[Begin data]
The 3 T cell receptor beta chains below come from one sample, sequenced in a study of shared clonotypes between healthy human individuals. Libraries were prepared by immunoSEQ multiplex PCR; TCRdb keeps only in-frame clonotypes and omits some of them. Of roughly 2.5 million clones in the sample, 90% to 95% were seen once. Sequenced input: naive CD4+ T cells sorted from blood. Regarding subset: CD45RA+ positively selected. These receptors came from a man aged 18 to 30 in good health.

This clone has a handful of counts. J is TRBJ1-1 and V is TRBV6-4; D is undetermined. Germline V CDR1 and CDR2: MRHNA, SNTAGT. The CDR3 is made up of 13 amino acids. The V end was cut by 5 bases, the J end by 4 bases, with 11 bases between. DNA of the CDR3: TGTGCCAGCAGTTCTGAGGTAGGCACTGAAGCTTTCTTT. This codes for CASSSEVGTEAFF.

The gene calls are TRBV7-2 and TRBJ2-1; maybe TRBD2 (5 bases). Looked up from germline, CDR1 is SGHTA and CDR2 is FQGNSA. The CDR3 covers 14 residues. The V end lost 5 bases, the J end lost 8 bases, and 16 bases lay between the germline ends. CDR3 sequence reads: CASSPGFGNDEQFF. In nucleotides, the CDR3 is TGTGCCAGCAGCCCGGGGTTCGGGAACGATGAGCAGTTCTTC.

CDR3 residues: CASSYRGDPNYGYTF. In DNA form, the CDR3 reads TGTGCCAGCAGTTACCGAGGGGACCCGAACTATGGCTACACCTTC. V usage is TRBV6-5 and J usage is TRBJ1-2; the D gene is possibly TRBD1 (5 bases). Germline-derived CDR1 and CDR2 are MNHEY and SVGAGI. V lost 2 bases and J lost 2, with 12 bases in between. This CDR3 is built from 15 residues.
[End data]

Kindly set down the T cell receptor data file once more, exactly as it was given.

The 3 T cell receptor beta chains below come from one sample, sequenced in a study of shared clonotypes between healthy human individuals. Libraries were prepared by immunoSEQ multiplex PCR; TCRdb keeps only in-frame clonotypes and omits some of them. Of roughly 2.5 million clones in the sample, 90% to 95% were seen once. Sequenced input: naive CD4+ T cells sorted from blood. Regarding subset: CD45RA+ positively selected. These receptors came from a man aged 18 to 30 in good health.

This clone has a handful of counts. J is TRBJ1-1 and V is TRBV6-4; D is undetermined. Germline V CDR1 and CDR2: MRHNA, SNTAGT. The CDR3 is made up of 13 amino acids. The V end was cut by 5 bases, the J end by 4 bases, with 11 bases between. DNA of the CDR3: TGTGCCAGCAGTTCTGAGGTAGGCACTGAAGCTTTCTTT. This codes for CASSSEVGTEAFF.

The gene calls are TRBV7-2 and TRBJ2-1; maybe TRBD2 (5 bases). Looked up from germline, CDR1 is SGHTA and CDR2 is FQGNSA. The CDR3 covers 14 residues. The V end lost 5 bases, the J end lost 8 bases, and 16 bases lay between the germline ends. CDR3 sequence reads: CASSPGFGNDEQFF. In nucleotides, the CDR3 is TGTGCCAGCAGCCCGGGGTTCGGGAACGATGAGCAGTTCTTC.

CDR3 residues: CASSYRGDPNYGYTF. In DNA form, the CDR3 reads TGTGCCAGCAGTTACCGAGGGGACCCGAACTATGGCTACACCTTC. V usage is TRBV6-5 and J usage is TRBJ1-2; the D gene is possibly TRBD1 (5 bases). Germline-derived CDR1 and CDR2 are MNHEY and SVGAGI. V lost 2 bases and J lost 2, with 12 bases in between. This CDR3 is built from 15 residues.